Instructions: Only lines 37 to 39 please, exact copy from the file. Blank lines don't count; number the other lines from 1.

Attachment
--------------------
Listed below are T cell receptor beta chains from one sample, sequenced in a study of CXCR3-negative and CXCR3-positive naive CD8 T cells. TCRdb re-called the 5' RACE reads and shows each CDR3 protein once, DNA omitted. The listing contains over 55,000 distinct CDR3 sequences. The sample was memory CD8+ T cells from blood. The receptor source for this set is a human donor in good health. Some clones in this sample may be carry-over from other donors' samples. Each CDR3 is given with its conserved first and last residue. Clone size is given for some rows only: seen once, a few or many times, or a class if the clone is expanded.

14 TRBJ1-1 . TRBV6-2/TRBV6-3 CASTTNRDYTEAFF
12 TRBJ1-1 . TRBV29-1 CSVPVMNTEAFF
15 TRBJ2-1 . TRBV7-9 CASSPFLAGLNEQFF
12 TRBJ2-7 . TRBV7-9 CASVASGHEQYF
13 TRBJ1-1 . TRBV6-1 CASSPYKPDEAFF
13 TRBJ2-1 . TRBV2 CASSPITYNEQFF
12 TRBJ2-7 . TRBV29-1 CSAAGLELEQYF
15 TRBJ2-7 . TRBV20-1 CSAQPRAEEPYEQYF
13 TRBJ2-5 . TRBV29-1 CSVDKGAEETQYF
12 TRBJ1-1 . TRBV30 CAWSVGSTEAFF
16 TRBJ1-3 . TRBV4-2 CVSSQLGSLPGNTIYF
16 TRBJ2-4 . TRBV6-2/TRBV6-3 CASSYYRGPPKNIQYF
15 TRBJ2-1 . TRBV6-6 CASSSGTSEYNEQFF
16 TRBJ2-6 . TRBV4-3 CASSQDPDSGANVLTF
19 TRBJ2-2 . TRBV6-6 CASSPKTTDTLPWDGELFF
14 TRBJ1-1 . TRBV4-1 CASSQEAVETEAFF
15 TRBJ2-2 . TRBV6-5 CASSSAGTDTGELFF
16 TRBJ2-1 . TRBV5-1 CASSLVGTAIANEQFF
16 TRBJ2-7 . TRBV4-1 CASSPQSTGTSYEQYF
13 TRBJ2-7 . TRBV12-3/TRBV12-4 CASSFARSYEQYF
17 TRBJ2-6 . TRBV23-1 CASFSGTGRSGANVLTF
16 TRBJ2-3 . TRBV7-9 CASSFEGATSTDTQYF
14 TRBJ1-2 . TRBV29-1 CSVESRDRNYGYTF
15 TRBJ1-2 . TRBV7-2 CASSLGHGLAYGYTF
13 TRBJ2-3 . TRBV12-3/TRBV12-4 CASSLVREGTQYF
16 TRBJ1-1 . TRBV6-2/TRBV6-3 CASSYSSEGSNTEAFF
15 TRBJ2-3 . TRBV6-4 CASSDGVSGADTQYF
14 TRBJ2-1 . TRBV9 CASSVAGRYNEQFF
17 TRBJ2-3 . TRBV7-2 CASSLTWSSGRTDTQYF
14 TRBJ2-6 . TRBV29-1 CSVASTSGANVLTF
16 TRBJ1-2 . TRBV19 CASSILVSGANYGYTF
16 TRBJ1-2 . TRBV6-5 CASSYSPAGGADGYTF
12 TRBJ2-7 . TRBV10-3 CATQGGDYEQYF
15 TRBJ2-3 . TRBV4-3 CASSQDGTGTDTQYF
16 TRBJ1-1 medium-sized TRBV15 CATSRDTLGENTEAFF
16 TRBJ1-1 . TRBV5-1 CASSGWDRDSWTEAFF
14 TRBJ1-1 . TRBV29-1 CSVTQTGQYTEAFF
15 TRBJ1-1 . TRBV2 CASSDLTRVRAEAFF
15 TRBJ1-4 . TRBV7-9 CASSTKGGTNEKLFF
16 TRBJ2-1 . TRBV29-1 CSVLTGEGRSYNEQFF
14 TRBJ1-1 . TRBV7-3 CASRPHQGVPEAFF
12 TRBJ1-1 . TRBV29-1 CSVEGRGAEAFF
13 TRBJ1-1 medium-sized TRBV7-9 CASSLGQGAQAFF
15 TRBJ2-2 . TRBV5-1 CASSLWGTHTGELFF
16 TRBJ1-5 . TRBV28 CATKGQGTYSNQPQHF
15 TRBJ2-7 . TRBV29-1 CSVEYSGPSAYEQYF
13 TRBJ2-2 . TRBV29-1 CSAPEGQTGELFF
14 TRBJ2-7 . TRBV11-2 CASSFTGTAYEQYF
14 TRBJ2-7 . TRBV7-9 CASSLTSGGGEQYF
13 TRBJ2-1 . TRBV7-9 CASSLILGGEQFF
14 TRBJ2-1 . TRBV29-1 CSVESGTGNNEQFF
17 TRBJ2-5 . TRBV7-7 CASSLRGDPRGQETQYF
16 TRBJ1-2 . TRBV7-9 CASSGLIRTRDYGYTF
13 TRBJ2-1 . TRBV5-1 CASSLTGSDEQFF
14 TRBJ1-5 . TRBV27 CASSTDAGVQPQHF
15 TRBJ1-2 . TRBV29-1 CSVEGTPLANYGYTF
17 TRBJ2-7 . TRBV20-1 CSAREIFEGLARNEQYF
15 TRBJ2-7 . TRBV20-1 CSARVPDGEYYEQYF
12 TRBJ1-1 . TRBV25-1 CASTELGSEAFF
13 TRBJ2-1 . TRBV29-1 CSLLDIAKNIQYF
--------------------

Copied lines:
16 TRBJ1-1 . TRBV5-1 CASSGWDRDSWTEAFF
14 TRBJ1-1 . TRBV29-1 CSVTQTGQYTEAFF
15 TRBJ1-1 . TRBV2 CASSDLTRVRAEAFF